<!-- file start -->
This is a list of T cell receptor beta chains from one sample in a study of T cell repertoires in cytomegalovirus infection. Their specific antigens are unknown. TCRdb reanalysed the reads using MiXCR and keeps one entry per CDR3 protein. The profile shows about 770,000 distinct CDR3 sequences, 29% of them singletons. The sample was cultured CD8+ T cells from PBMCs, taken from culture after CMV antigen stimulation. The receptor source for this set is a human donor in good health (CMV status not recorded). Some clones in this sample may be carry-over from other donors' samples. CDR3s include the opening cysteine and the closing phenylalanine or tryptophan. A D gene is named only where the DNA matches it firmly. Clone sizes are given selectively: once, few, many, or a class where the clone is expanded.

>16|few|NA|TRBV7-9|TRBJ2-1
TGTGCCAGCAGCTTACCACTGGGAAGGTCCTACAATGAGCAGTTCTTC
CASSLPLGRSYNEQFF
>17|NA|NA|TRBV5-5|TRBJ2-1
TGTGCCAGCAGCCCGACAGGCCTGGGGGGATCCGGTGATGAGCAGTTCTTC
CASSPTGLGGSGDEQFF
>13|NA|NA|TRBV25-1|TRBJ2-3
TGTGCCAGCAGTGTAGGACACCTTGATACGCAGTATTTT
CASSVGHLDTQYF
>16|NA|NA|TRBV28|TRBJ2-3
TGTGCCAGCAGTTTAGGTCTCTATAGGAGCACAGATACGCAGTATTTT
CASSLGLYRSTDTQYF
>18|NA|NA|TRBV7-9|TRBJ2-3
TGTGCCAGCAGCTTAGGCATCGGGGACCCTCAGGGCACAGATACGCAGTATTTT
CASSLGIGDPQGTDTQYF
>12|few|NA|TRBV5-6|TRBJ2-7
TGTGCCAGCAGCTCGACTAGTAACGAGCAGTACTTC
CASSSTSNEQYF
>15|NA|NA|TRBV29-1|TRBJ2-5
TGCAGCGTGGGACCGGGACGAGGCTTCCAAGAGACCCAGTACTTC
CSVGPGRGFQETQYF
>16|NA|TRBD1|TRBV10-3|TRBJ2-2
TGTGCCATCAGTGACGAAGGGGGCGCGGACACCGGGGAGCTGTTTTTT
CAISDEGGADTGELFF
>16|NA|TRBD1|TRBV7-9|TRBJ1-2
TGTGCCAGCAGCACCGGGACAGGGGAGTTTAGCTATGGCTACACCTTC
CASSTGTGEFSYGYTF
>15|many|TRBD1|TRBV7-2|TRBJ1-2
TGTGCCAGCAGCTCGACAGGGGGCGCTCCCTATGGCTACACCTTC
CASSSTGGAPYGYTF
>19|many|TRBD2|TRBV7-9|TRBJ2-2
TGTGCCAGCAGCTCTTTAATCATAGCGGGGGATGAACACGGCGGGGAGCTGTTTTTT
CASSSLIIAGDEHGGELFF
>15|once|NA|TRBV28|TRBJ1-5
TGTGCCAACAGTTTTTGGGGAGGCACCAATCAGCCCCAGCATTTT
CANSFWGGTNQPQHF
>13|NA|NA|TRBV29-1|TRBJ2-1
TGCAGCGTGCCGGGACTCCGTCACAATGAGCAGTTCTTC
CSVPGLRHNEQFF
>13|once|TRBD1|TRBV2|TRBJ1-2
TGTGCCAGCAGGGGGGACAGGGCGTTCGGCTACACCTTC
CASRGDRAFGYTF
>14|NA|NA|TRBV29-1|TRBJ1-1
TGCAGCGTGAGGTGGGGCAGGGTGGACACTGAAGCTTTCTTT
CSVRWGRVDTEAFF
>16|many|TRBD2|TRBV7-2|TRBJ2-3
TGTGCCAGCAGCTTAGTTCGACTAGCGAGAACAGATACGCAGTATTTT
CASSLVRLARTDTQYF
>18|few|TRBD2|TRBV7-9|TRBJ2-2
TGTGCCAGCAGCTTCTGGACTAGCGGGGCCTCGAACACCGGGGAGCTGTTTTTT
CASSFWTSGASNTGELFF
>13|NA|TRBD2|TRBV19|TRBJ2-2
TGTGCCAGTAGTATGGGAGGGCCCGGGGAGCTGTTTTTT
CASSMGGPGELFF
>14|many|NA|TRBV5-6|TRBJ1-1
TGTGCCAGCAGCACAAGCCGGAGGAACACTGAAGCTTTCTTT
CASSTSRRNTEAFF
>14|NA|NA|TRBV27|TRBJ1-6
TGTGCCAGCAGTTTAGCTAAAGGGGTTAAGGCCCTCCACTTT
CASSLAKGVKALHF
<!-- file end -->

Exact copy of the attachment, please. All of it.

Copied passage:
This is a list of T cell receptor beta chains from one sample in a study of T cell repertoires in cytomegalovirus infection. Their specific antigens are unknown. TCRdb reanalysed the reads using MiXCR and keeps one entry per CDR3 protein. The profile shows about 770,000 distinct CDR3 sequences, 29% of them singletons. The sample was cultured CD8+ T cells from PBMCs, taken from culture after CMV antigen stimulation. The receptor source for this set is a human donor in good health (CMV status not recorded). Some clones in this sample may be carry-over from other donors' samples. CDR3s include the opening cysteine and the closing phenylalanine or tryptophan. A D gene is named only where the DNA matches it firmly. Clone sizes are given selectively: once, few, many, or a class where the clone is expanded.

>16|few|NA|TRBV7-9|TRBJ2-1
TGTGCCAGCAGCTTACCACTGGGAAGGTCCTACAATGAGCAGTTCTTC
CASSLPLGRSYNEQFF
>17|NA|NA|TRBV5-5|TRBJ2-1
TGTGCCAGCAGCCCGACAGGCCTGGGGGGATCCGGTGATGAGCAGTTCTTC
CASSPTGLGGSGDEQFF
>13|NA|NA|TRBV25-1|TRBJ2-3
TGTGCCAGCAGTGTAGGACACCTTGATACGCAGTATTTT
CASSVGHLDTQYF
>16|NA|NA|TRBV28|TRBJ2-3
TGTGCCAGCAGTTTAGGTCTCTATAGGAGCACAGATACGCAGTATTTT
CASSLGLYRSTDTQYF
>18|NA|NA|TRBV7-9|TRBJ2-3
TGTGCCAGCAGCTTAGGCATCGGGGACCCTCAGGGCACAGATACGCAGTATTTT
CASSLGIGDPQGTDTQYF
>12|few|NA|TRBV5-6|TRBJ2-7
TGTGCCAGCAGCTCGACTAGTAACGAGCAGTACTTC
CASSSTSNEQYF
>15|NA|NA|TRBV29-1|TRBJ2-5
TGCAGCGTGGGACCGGGACGAGGCTTCCAAGAGACCCAGTACTTC
CSVGPGRGFQETQYF
>16|NA|TRBD1|TRBV10-3|TRBJ2-2
TGTGCCATCAGTGACGAAGGGGGCGCGGACACCGGGGAGCTGTTTTTT
CAISDEGGADTGELFF
>16|NA|TRBD1|TRBV7-9|TRBJ1-2
TGTGCCAGCAGCACCGGGACAGGGGAGTTTAGCTATGGCTACACCTTC
CASSTGTGEFSYGYTF
>15|many|TRBD1|TRBV7-2|TRBJ1-2
TGTGCCAGCAGCTCGACAGGGGGCGCTCCCTATGGCTACACCTTC
CASSSTGGAPYGYTF
>19|many|TRBD2|TRBV7-9|TRBJ2-2
TGTGCCAGCAGCTCTTTAATCATAGCGGGGGATGAACACGGCGGGGAGCTGTTTTTT
CASSSLIIAGDEHGGELFF
>15|once|NA|TRBV28|TRBJ1-5
TGTGCCAACAGTTTTTGGGGAGGCACCAATCAGCCCCAGCATTTT
CANSFWGGTNQPQHF
>13|NA|NA|TRBV29-1|TRBJ2-1
TGCAGCGTGCCGGGACTCCGTCACAATGAGCAGTTCTTC
CSVPGLRHNEQFF
>13|once|TRBD1|TRBV2|TRBJ1-2
TGTGCCAGCAGGGGGGACAGGGCGTTCGGCTACACCTTC
CASRGDRAFGYTF
>14|NA|NA|TRBV29-1|TRBJ1-1
TGCAGCGTGAGGTGGGGCAGGGTGGACACTGAAGCTTTCTTT
CSVRWGRVDTEAFF
>16|many|TRBD2|TRBV7-2|TRBJ2-3
TGTGCCAGCAGCTTAGTTCGACTAGCGAGAACAGATACGCAGTATTTT
CASSLVRLARTDTQYF
>18|few|TRBD2|TRBV7-9|TRBJ2-2
TGTGCCAGCAGCTTCTGGACTAGCGGGGCCTCGAACACCGGGGAGCTGTTTTTT
CASSFWTSGASNTGELFF
>13|NA|TRBD2|TRBV19|TRBJ2-2
TGTGCCAGTAGTATGGGAGGGCCCGGGGAGCTGTTTTTT
CASSMGGPGELFF
>14|many|NA|TRBV5-6|TRBJ1-1
TGTGCCAGCAGCACAAGCCGGAGGAACACTGAAGCTTTCTTT
CASSTSRRNTEAFF
>14|NA|NA|TRBV27|TRBJ1-6
TGTGCCAGCAGTTTAGCTAAAGGGGTTAAGGCCCTCCACTTT
CASSLAKGVKALHF